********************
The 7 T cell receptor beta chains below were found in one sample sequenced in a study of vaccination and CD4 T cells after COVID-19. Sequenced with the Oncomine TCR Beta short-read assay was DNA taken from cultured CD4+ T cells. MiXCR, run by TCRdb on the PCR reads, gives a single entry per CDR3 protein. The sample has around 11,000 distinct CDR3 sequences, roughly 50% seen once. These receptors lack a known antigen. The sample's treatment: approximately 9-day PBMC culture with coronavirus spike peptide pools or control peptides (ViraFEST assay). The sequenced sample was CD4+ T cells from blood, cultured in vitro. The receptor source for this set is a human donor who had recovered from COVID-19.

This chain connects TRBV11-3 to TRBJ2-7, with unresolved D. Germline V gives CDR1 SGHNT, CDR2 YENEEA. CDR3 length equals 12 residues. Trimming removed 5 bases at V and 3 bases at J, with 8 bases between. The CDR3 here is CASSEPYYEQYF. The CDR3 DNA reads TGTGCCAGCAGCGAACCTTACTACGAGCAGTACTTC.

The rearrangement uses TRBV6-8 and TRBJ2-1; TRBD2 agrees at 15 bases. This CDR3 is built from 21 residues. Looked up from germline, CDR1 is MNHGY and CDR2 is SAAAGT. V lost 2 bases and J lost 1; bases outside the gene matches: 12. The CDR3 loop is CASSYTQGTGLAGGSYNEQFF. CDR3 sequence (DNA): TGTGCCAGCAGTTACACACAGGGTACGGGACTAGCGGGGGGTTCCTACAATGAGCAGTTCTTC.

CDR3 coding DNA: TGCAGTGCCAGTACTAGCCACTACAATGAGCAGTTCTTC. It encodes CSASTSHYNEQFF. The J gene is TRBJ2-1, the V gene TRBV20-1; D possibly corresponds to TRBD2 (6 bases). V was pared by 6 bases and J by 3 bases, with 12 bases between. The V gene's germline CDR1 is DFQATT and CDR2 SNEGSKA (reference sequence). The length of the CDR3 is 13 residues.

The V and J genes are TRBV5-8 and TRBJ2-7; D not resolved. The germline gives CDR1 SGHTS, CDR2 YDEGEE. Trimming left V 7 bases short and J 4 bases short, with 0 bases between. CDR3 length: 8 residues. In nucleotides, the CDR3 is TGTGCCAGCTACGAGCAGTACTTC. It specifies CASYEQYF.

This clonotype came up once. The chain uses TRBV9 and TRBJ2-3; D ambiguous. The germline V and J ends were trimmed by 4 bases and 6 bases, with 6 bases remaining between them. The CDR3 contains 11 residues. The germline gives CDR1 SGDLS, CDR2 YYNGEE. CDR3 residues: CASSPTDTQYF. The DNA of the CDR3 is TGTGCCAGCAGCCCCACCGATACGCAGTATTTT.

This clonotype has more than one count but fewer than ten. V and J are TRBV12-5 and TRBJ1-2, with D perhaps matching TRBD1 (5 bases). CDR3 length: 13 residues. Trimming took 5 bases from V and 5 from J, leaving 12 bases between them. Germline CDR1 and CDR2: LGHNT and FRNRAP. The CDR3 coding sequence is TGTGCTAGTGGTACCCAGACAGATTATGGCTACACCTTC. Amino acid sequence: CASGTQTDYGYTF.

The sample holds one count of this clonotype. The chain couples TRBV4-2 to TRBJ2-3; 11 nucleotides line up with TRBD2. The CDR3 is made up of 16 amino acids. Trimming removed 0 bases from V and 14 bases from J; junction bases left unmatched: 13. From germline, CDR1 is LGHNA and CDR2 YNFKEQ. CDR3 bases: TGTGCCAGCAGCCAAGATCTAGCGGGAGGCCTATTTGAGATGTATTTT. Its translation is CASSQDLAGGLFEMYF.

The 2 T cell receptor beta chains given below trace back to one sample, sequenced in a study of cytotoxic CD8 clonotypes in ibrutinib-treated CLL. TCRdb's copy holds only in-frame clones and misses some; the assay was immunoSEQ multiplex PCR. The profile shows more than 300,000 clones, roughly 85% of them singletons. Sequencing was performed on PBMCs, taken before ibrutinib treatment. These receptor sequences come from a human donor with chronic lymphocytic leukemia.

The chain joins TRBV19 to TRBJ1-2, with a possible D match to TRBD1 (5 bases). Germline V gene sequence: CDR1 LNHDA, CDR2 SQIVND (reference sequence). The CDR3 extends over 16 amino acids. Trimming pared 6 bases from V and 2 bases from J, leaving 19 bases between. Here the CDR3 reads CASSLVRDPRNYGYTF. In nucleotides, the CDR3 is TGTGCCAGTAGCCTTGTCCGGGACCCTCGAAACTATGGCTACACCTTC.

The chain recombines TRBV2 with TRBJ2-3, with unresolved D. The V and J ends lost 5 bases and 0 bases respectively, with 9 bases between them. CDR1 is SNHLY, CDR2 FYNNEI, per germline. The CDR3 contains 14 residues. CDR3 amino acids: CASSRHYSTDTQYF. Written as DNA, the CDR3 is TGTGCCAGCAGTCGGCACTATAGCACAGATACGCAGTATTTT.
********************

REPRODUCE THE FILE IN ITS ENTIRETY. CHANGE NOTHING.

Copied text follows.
The 7 T cell receptor beta chains below were found in one sample sequenced in a study of vaccination and CD4 T cells after COVID-19. Sequenced with the Oncomine TCR Beta short-read assay was DNA taken from cultured CD4+ T cells. MiXCR, run by TCRdb on the PCR reads, gives a single entry per CDR3 protein. The sample has around 11,000 distinct CDR3 sequences, roughly 50% seen once. These receptors lack a known antigen. The sample's treatment: approximately 9-day PBMC culture with coronavirus spike peptide pools or control peptides (ViraFEST assay). The sequenced sample was CD4+ T cells from blood, cultured in vitro. The receptor source for this set is a human donor who had recovered from COVID-19.

This chain connects TRBV11-3 to TRBJ2-7, with unresolved D. Germline V gives CDR1 SGHNT, CDR2 YENEEA. CDR3 length equals 12 residues. Trimming removed 5 bases at V and 3 bases at J, with 8 bases between. The CDR3 here is CASSEPYYEQYF. The CDR3 DNA reads TGTGCCAGCAGCGAACCTTACTACGAGCAGTACTTC.

The rearrangement uses TRBV6-8 and TRBJ2-1; TRBD2 agrees at 15 bases. This CDR3 is built from 21 residues. Looked up from germline, CDR1 is MNHGY and CDR2 is SAAAGT. V lost 2 bases and J lost 1; bases outside the gene matches: 12. The CDR3 loop is CASSYTQGTGLAGGSYNEQFF. CDR3 sequence (DNA): TGTGCCAGCAGTTACACACAGGGTACGGGACTAGCGGGGGGTTCCTACAATGAGCAGTTCTTC.

CDR3 coding DNA: TGCAGTGCCAGTACTAGCCACTACAATGAGCAGTTCTTC. It encodes CSASTSHYNEQFF. The J gene is TRBJ2-1, the V gene TRBV20-1; D possibly corresponds to TRBD2 (6 bases). V was pared by 6 bases and J by 3 bases, with 12 bases between. The V gene's germline CDR1 is DFQATT and CDR2 SNEGSKA (reference sequence). The length of the CDR3 is 13 residues.

The V and J genes are TRBV5-8 and TRBJ2-7; D not resolved. The germline gives CDR1 SGHTS, CDR2 YDEGEE. Trimming left V 7 bases short and J 4 bases short, with 0 bases between. CDR3 length: 8 residues. In nucleotides, the CDR3 is TGTGCCAGCTACGAGCAGTACTTC. It specifies CASYEQYF.

This clonotype came up once. The chain uses TRBV9 and TRBJ2-3; D ambiguous. The germline V and J ends were trimmed by 4 bases and 6 bases, with 6 bases remaining between them. The CDR3 contains 11 residues. The germline gives CDR1 SGDLS, CDR2 YYNGEE. CDR3 residues: CASSPTDTQYF. The DNA of the CDR3 is TGTGCCAGCAGCCCCACCGATACGCAGTATTTT.

This clonotype has more than one count but fewer than ten. V and J are TRBV12-5 and TRBJ1-2, with D perhaps matching TRBD1 (5 bases). CDR3 length: 13 residues. Trimming took 5 bases from V and 5 from J, leaving 12 bases between them. Germline CDR1 and CDR2: LGHNT and FRNRAP. The CDR3 coding sequence is TGTGCTAGTGGTACCCAGACAGATTATGGCTACACCTTC. Amino acid sequence: CASGTQTDYGYTF.

The sample holds one count of this clonotype. The chain couples TRBV4-2 to TRBJ2-3; 11 nucleotides line up with TRBD2. The CDR3 is made up of 16 amino acids. Trimming removed 0 bases from V and 14 bases from J; junction bases left unmatched: 13. From germline, CDR1 is LGHNA and CDR2 YNFKEQ. CDR3 bases: TGTGCCAGCAGCCAAGATCTAGCGGGAGGCCTATTTGAGATGTATTTT. Its translation is CASSQDLAGGLFEMYF.

The 2 T cell receptor beta chains given below trace back to one sample, sequenced in a study of cytotoxic CD8 clonotypes in ibrutinib-treated CLL. TCRdb's copy holds only in-frame clones and misses some; the assay was immunoSEQ multiplex PCR. The profile shows more than 300,000 clones, roughly 85% of them singletons. Sequencing was performed on PBMCs, taken before ibrutinib treatment. These receptor sequences come from a human donor with chronic lymphocytic leukemia.

The chain joins TRBV19 to TRBJ1-2, with a possible D match to TRBD1 (5 bases). Germline V gene sequence: CDR1 LNHDA, CDR2 SQIVND (reference sequence). The CDR3 extends over 16 amino acids. Trimming pared 6 bases from V and 2 bases from J, leaving 19 bases between. Here the CDR3 reads CASSLVRDPRNYGYTF. In nucleotides, the CDR3 is TGTGCCAGTAGCCTTGTCCGGGACCCTCGAAACTATGGCTACACCTTC.

The chain recombines TRBV2 with TRBJ2-3, with unresolved D. The V and J ends lost 5 bases and 0 bases respectively, with 9 bases between them. CDR1 is SNHLY, CDR2 FYNNEI, per germline. The CDR3 contains 14 residues. CDR3 amino acids: CASSRHYSTDTQYF. Written as DNA, the CDR3 is TGTGCCAGCAGTCGGCACTATAGCACAGATACGCAGTATTTT.